Joel Stein, a graduate student in Design and Urban Ecologies at the New School and a facilitator of the environmental break-out session, told In These Times that whatever recovery programs or policies emerge in the wake of Sandy, the groundwork should be laid by those with a real stake in the outcome: “There needs to be space created for communities to define their sustainability goals for themselves. They’re the experts of their own lives… And so they need to be able to create that vision for themselves.”
A single storm may not shift people’s thinking about the urban environment, but the recent convergence of social and ecological crisis are shifting the city’s political ground, uprooting lives but quietly seeding new ideals in the process.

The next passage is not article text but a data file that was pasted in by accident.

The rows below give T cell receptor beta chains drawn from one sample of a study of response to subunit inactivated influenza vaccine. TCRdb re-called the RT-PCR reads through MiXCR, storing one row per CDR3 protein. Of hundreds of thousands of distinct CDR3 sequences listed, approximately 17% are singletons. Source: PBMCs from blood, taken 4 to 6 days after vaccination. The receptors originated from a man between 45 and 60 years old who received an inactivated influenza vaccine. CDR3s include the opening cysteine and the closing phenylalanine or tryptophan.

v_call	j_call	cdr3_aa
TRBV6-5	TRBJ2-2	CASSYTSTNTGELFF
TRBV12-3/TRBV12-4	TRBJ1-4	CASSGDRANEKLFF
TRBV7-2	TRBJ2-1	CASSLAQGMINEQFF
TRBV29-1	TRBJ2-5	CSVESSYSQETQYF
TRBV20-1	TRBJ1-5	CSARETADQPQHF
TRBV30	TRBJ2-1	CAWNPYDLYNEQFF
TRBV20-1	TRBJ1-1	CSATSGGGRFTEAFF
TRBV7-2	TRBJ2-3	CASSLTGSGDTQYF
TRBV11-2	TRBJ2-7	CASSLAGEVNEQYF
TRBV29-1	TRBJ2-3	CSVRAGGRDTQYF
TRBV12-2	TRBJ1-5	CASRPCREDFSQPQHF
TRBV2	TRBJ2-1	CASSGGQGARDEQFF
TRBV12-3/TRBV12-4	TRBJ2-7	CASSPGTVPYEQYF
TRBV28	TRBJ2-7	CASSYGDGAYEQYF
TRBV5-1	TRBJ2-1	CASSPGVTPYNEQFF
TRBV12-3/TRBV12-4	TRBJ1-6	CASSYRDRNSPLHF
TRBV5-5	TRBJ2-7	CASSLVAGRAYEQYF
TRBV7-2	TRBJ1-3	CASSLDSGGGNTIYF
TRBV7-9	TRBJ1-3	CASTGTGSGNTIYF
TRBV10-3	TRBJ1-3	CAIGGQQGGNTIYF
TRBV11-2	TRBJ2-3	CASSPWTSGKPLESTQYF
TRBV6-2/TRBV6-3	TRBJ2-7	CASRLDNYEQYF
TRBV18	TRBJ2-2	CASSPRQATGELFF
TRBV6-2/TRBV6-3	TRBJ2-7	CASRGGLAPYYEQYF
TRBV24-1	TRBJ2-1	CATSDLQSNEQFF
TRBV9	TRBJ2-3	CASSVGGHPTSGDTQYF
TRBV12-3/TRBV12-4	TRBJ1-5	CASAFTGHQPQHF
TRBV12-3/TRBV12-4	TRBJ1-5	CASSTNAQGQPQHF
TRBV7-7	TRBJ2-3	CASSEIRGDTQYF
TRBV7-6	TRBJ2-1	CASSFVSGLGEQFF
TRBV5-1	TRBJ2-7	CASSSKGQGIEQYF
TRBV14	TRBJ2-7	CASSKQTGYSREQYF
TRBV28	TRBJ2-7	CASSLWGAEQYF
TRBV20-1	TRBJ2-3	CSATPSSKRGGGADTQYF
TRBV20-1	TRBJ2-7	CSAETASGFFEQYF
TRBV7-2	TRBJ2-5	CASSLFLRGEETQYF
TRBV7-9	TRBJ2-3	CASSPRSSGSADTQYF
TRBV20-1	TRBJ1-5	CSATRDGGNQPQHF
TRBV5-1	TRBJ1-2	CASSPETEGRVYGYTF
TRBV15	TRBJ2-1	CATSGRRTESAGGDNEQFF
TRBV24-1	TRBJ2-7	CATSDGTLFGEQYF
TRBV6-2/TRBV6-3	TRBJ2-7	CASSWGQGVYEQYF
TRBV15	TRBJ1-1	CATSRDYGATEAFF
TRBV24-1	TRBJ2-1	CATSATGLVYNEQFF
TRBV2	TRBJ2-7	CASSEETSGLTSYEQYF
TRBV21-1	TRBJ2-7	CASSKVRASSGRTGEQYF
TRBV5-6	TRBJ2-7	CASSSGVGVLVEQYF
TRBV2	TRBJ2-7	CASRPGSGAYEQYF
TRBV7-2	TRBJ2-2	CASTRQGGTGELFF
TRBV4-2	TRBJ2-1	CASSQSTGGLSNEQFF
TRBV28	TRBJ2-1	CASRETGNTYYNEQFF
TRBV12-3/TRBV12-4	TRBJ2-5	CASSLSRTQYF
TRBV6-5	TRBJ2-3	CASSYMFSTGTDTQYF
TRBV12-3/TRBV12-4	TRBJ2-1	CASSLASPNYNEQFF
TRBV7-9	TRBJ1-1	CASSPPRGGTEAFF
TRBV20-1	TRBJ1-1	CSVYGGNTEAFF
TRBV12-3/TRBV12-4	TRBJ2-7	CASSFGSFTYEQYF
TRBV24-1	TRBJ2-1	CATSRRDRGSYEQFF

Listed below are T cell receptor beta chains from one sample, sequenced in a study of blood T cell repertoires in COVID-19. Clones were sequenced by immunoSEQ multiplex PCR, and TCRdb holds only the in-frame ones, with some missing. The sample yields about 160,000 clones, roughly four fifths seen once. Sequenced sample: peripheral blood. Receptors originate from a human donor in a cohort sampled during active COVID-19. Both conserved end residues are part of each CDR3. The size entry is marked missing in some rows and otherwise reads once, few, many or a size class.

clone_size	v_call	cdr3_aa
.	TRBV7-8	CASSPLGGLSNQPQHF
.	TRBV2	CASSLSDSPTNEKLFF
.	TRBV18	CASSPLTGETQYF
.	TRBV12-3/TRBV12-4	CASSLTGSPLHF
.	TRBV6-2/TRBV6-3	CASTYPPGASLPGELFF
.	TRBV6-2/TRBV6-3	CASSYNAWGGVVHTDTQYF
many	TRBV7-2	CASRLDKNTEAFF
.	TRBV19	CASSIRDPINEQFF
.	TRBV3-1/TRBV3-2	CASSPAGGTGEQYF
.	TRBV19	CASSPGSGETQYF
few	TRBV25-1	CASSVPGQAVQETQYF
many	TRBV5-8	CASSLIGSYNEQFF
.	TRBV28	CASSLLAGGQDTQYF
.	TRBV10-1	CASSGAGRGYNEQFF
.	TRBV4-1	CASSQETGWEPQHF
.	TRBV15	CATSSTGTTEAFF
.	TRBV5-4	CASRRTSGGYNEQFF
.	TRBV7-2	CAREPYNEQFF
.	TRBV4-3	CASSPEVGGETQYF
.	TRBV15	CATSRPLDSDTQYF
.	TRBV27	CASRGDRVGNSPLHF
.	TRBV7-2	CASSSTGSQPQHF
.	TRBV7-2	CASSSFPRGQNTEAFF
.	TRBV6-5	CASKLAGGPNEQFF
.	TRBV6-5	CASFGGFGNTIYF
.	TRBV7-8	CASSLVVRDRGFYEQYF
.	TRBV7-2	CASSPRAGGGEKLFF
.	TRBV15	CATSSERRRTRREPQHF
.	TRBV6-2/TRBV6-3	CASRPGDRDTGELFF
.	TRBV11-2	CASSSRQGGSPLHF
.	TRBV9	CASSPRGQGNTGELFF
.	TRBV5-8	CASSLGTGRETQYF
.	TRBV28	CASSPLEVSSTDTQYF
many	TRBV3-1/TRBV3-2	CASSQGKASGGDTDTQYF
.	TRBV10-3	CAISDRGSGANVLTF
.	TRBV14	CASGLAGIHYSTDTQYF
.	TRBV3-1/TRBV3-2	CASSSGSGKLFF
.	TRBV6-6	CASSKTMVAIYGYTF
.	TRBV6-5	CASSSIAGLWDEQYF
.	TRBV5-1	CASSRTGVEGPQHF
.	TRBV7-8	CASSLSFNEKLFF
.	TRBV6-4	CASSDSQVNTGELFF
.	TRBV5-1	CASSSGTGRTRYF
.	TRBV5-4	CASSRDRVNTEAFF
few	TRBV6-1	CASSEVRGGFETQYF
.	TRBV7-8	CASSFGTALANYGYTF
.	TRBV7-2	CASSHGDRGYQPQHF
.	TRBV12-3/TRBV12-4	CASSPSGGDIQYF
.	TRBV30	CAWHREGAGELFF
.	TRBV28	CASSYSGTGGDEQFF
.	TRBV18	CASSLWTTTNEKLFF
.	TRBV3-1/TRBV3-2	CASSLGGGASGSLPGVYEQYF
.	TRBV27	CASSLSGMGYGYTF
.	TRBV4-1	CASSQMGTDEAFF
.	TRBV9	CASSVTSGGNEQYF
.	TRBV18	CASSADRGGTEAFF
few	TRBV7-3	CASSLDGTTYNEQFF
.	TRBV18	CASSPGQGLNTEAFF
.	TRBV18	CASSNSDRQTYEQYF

In this new book, longtime organizers and movement educators Mariame Kaba and Kelly Hayes examine the political lessons of the Covid-19 pandemic and its aftermath, including the convergence of mass protest and mass formations of mutual aid. Let This Radicalize You answers the urgent question: What fuels and sustains activism and organizing when it feels like our worlds are collapsing?
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Michelle Chen is a contributing writer at In These Times and The Nation, a contributing editor at Dissent and a co-producer of the “Belabored” podcast. She studies history at the CUNY Graduate Center. She tweets at @meeshellchen.